BANDON, Ore. -- One of the reasons Paige Mackenzie held off
going pro was to play in the Curtis Cup. The wait paid off on
Sunday when she celebrated an American victory with her teammates.
Jennie Lee beat Melissa Reid 3 and 2 on
Sunday to clinch the United States' fifth straight Curtis Cup
victory, an 11½-6½ decision over Britain and Ireland in the
biennial amateur women's competition.
Lee, who just finished her freshman year at Duke, halved the
16th hole with her opponent from Derbyshire, England, to give the
United States 9½ points and the overall win at Bandon Dunes resort.
Mackenzie, from Yakima, Wash., defeated Tricia Mangan of
Ennis, Ireland, 1-up, and Jane Park, who played at UCLA last season
as a freshman, downed Tara Delaney of Ireland 3 and 2 for the final
The 23-year-old Mackenzie was the most local of the players on
the U.S. team. She just wrapped up her senior year at Washington
and stayed an amateur to play in the Curtis Cup for captain Carol
She was following in the footsteps of her brother, Brock, who
played in the 2003 Walker Cup -- the men's version of the
It was worth it in the end.
"Oh my gosh yes," she said. "It was so amazing, this whole
Britain and Ireland was down 7-2 after the first day, but
charged back with 2½ points in the three alternate-shot matches
Taylor Leon, who plays for Georgia, defeated Naomi Edwards of
Yorkshire, England, 5 and 4 in the afternoon to move the Americans
closer, but then Martina Gillen of Dublin downed Virginia Derby
Grimes, the oldest player on the U.S. team at 42, 3 and 2, and
Breanne Loucks of Wales beat Amanda McCurdy of El Dorado, Ariz., 3
Leon was congratulated by Semple Thompson.
"That was great! Whew!" the captain said.
The wind picked up considerably in the afternoon on the par-71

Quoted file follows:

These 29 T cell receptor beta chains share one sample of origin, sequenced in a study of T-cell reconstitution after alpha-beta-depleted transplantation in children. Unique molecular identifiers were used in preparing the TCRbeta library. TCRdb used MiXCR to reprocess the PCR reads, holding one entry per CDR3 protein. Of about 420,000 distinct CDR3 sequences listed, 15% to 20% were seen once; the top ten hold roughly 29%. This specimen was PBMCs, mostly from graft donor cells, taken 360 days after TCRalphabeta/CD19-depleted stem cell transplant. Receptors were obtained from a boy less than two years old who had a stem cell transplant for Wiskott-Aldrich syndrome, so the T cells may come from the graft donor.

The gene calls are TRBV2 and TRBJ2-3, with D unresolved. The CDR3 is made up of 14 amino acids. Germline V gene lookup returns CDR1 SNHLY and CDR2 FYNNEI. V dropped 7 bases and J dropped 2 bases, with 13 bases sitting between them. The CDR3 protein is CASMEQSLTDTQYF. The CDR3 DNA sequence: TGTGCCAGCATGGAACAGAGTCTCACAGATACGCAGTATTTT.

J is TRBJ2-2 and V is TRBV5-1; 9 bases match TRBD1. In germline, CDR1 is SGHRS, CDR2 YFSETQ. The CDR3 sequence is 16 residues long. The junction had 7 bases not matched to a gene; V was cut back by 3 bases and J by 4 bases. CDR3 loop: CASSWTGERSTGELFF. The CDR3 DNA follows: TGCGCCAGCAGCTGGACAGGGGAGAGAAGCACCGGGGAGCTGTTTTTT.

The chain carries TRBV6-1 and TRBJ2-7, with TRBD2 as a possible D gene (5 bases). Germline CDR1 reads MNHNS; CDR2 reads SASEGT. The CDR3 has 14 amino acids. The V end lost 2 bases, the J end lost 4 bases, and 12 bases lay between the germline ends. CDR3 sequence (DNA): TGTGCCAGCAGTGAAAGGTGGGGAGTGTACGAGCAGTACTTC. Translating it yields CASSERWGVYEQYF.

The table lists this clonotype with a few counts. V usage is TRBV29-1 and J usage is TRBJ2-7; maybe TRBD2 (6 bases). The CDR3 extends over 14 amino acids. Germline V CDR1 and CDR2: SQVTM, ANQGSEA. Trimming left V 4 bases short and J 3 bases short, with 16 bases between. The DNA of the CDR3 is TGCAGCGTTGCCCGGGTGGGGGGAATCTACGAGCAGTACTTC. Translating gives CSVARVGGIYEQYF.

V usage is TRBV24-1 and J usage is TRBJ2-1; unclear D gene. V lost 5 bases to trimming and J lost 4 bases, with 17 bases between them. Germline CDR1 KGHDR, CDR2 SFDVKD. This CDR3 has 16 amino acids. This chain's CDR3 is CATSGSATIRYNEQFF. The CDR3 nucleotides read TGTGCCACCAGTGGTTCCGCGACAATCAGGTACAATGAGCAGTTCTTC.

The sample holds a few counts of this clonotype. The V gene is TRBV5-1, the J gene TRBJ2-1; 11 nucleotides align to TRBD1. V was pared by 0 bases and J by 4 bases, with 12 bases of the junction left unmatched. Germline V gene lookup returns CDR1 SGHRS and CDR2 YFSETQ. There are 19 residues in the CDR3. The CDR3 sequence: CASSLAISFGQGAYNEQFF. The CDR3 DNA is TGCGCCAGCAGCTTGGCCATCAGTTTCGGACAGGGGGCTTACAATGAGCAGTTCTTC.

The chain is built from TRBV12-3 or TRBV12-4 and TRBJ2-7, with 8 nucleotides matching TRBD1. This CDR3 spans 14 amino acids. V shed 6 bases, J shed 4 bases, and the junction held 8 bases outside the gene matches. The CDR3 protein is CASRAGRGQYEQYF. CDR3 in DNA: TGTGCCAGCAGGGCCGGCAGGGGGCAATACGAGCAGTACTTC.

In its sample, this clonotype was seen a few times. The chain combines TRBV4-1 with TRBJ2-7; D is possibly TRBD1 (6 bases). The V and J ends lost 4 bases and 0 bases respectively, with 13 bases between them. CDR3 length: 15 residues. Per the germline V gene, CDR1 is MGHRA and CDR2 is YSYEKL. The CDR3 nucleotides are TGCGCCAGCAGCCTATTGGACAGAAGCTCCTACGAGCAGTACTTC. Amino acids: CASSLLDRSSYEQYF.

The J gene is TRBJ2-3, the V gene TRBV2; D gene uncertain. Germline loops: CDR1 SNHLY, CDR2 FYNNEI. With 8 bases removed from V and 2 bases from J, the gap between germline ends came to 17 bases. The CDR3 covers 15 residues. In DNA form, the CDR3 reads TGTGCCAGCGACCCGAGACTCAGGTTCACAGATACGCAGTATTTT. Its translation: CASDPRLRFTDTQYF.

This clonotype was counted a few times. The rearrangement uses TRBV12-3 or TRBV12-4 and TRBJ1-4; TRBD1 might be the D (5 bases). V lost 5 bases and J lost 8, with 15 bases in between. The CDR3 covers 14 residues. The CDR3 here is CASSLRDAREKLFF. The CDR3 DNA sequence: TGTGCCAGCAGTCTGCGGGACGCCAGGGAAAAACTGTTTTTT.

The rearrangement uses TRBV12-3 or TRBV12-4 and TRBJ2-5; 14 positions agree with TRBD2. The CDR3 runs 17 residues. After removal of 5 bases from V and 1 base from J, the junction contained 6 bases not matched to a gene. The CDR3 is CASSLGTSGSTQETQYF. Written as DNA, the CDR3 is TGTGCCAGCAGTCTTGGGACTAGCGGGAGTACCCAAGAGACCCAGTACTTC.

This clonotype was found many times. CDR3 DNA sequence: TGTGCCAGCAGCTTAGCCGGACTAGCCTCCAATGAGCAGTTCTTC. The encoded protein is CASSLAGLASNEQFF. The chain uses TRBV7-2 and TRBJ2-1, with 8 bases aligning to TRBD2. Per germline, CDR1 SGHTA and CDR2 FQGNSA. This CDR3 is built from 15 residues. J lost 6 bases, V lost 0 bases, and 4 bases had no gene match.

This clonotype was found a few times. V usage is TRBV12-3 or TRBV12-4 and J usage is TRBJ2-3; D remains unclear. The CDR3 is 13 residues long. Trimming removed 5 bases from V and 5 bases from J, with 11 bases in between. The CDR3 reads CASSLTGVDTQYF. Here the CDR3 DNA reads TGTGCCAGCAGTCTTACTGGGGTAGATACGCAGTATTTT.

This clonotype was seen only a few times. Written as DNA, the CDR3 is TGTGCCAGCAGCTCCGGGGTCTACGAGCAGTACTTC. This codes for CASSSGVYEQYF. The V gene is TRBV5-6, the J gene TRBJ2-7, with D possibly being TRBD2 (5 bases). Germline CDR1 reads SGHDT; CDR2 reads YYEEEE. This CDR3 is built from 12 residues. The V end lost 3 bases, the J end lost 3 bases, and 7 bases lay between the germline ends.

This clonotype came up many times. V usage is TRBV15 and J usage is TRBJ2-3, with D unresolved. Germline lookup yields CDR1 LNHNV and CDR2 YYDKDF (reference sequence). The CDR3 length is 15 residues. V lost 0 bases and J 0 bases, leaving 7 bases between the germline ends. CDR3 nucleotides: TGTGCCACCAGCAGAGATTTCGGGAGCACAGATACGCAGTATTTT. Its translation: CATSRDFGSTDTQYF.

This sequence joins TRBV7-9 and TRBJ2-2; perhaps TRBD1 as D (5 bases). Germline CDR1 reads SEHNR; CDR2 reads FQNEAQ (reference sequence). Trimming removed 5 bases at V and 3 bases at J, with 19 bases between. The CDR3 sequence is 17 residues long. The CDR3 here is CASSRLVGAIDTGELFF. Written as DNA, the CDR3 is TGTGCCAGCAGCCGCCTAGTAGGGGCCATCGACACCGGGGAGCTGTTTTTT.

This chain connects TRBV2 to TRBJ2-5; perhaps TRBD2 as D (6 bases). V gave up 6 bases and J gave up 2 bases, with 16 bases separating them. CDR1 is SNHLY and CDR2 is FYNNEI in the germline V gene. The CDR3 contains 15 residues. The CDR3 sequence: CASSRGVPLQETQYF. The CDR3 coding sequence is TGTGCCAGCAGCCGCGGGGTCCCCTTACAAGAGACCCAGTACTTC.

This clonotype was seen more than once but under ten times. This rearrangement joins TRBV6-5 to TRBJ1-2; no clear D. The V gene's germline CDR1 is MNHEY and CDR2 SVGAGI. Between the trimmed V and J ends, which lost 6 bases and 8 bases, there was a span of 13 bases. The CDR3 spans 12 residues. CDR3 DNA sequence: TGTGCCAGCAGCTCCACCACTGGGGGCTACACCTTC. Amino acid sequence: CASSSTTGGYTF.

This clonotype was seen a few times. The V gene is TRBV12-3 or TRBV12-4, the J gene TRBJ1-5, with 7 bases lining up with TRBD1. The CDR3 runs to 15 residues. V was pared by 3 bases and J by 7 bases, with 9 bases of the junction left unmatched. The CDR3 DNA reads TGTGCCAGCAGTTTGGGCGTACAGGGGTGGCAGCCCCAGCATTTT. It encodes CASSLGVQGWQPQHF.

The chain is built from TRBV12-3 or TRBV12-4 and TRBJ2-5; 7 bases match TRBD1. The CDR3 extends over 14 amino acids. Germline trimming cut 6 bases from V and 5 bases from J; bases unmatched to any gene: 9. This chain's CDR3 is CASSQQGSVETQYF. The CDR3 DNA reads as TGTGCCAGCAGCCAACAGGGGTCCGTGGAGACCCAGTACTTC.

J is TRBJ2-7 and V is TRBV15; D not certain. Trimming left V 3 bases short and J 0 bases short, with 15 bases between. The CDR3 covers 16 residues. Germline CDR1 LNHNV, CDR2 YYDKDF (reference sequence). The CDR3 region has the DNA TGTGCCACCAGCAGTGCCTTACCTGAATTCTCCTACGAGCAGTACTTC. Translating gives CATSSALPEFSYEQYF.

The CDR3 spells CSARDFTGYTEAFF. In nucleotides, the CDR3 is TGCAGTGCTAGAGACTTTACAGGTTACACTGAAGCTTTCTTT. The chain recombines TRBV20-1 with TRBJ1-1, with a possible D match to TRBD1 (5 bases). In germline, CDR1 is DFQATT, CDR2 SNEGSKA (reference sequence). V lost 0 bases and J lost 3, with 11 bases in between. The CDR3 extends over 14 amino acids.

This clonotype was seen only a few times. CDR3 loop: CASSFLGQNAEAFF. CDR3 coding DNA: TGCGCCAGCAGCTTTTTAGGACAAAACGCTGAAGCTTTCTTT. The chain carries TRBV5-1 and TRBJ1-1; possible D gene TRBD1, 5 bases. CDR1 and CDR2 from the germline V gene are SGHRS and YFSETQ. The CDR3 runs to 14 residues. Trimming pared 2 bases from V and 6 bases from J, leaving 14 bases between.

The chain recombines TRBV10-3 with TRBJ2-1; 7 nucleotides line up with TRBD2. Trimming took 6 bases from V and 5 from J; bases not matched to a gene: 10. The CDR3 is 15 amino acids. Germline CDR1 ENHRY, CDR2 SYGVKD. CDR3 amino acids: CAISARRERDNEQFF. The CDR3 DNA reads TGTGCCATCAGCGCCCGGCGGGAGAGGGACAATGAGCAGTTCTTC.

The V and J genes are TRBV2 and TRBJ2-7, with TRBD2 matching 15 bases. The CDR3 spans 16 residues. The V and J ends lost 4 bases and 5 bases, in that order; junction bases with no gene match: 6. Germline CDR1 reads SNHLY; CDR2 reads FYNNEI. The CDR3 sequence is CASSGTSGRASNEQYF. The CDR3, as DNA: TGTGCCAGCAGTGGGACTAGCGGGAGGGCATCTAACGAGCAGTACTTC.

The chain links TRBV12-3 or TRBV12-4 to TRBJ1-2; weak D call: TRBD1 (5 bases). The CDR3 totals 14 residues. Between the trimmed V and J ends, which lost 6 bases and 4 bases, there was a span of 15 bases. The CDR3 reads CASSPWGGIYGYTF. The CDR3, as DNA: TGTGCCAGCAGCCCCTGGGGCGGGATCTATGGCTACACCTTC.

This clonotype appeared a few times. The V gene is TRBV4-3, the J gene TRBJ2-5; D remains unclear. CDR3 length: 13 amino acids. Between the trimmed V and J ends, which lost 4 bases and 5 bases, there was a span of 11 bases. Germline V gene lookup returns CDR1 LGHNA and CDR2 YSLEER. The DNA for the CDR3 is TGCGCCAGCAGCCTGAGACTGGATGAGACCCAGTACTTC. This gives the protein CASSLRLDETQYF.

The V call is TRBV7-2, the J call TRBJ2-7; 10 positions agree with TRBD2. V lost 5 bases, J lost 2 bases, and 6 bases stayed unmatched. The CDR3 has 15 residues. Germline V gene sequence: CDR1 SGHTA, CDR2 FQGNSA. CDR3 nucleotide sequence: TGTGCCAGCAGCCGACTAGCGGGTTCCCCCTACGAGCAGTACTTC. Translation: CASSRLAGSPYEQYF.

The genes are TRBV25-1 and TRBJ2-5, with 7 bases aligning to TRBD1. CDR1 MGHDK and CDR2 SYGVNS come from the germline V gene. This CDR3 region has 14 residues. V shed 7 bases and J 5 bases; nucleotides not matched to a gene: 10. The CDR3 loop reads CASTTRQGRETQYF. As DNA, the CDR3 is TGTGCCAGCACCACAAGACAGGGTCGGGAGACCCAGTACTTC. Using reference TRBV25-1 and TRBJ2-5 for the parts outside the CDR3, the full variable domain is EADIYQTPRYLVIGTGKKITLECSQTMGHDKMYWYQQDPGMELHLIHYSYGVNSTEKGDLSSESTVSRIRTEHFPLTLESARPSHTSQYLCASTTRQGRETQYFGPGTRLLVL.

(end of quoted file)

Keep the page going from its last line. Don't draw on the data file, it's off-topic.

Pacific Dunes course, carved into sand dunes on the Southern Oregon
coast, about a five-hour drive from Portland. Gusts played with
Mackenzie's hair ribbons.
"I heard on the [18th] fairway that Jennie won," said
Mackenzie, who was followed by a large gallery wearing "Team
Mackenzie" T-shirts. "The most important thing is coming home
with the win and giving our team a point, even if it didn't
The U.S. team needed just two more points Sunday to retain the
Curtis Cup, but Britain and Ireland came out strong in the
morning's alternate-shot foursome matches.
Loucks, the only player from Wales on her team, was paired with
pal Reid. Despite the pressure on their team, Loucks and Reid were
loose and relaxed in their 7-and-5 win over Lee and Jenny Suh. Loucks mugged for a television crew, waving "Hiya!"
Park and Leon halved their match against Mangan and Delaney.
Gillen and Edwards edged Mackenzie, who played for Washington,
and Duke's Amanda Blumenherst 1-up.
The morning session narrowed the American lead to 7½-4½.
Britain and Ireland was coached by Ada O'Sullivan of Ireland.
"It just didn't happen for us this afternoon, as simple as
that," O'Sullivan said. "At one stage it was looking good, but
after that it just turned around."
On Saturday, Mackenzie helped her team to a three-point lead in
foursomes play, then won her individual match with a bogey-free
round to lead the United States.
Mackenzie plans to play in the U.S. Women's Amateur championship
at Pumpkin Ridge, just outside Portland, in less than two weeks.
Then she intends to turn pro and is hoping for sponsor exemptions
in some late-season tournaments.
She finished tied for 13th in the U.S. Women's Open, which she
played as an amateur.
The Americans lead the Curtis series 25-6-3.